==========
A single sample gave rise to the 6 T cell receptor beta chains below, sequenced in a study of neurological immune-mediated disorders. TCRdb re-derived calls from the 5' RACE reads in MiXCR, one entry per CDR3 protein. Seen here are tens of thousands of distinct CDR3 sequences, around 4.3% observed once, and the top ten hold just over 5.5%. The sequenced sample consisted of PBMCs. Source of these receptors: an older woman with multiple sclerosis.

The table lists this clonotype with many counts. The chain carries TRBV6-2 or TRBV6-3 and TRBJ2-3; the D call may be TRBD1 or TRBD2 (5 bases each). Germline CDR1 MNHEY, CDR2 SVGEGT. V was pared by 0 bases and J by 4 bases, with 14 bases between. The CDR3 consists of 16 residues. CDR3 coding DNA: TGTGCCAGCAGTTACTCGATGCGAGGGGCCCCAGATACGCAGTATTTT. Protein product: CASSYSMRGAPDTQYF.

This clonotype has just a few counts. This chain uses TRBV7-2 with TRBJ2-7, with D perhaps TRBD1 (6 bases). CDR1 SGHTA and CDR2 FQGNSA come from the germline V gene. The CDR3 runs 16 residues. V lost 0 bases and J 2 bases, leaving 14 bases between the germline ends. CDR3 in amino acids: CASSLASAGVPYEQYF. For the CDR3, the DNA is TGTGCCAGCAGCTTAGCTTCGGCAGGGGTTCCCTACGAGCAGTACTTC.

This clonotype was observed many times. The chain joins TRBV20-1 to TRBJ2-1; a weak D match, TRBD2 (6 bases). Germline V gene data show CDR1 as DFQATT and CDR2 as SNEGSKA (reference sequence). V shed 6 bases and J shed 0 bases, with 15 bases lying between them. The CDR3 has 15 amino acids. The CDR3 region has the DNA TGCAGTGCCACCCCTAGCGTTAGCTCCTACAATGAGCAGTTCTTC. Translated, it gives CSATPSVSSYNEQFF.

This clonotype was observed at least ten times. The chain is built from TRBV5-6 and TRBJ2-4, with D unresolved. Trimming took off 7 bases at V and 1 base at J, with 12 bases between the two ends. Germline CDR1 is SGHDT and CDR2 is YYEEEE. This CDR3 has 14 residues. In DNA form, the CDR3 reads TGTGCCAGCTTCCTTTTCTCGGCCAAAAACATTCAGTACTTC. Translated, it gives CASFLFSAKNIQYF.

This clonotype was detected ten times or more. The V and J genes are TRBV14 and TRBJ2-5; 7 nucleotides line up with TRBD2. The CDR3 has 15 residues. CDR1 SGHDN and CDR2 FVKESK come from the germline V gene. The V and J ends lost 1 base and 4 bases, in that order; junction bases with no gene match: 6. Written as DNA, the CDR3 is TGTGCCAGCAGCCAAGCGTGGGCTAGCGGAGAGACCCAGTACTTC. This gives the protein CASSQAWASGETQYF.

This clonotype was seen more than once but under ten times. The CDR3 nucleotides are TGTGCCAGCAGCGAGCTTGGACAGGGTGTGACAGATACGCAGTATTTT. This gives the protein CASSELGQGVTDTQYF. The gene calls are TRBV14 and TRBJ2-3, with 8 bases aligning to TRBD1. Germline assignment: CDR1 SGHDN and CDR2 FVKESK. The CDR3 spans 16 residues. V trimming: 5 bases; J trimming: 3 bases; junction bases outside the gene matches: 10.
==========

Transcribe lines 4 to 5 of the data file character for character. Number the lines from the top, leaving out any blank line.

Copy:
This clonotype was observed many times. The chain joins TRBV20-1 to TRBJ2-1; a weak D match, TRBD2 (6 bases). Germline V gene data show CDR1 as DFQATT and CDR2 as SNEGSKA (reference sequence). V shed 6 bases and J shed 0 bases, with 15 bases lying between them. The CDR3 has 15 amino acids. The CDR3 region has the DNA TGCAGTGCCACCCCTAGCGTTAGCTCCTACAATGAGCAGTTCTTC. Translated, it gives CSATPSVSSYNEQFF.

This clonotype was observed at least ten times. The chain is built from TRBV5-6 and TRBJ2-4, with D unresolved. Trimming took off 7 bases at V and 1 base at J, with 12 bases between the two ends. Germline CDR1 is SGHDT and CDR2 is YYEEEE. This CDR3 has 14 residues. In DNA form, the CDR3 reads TGTGCCAGCTTCCTTTTCTCGGCCAAAAACATTCAGTACTTC. Translated, it gives CASFLFSAKNIQYF.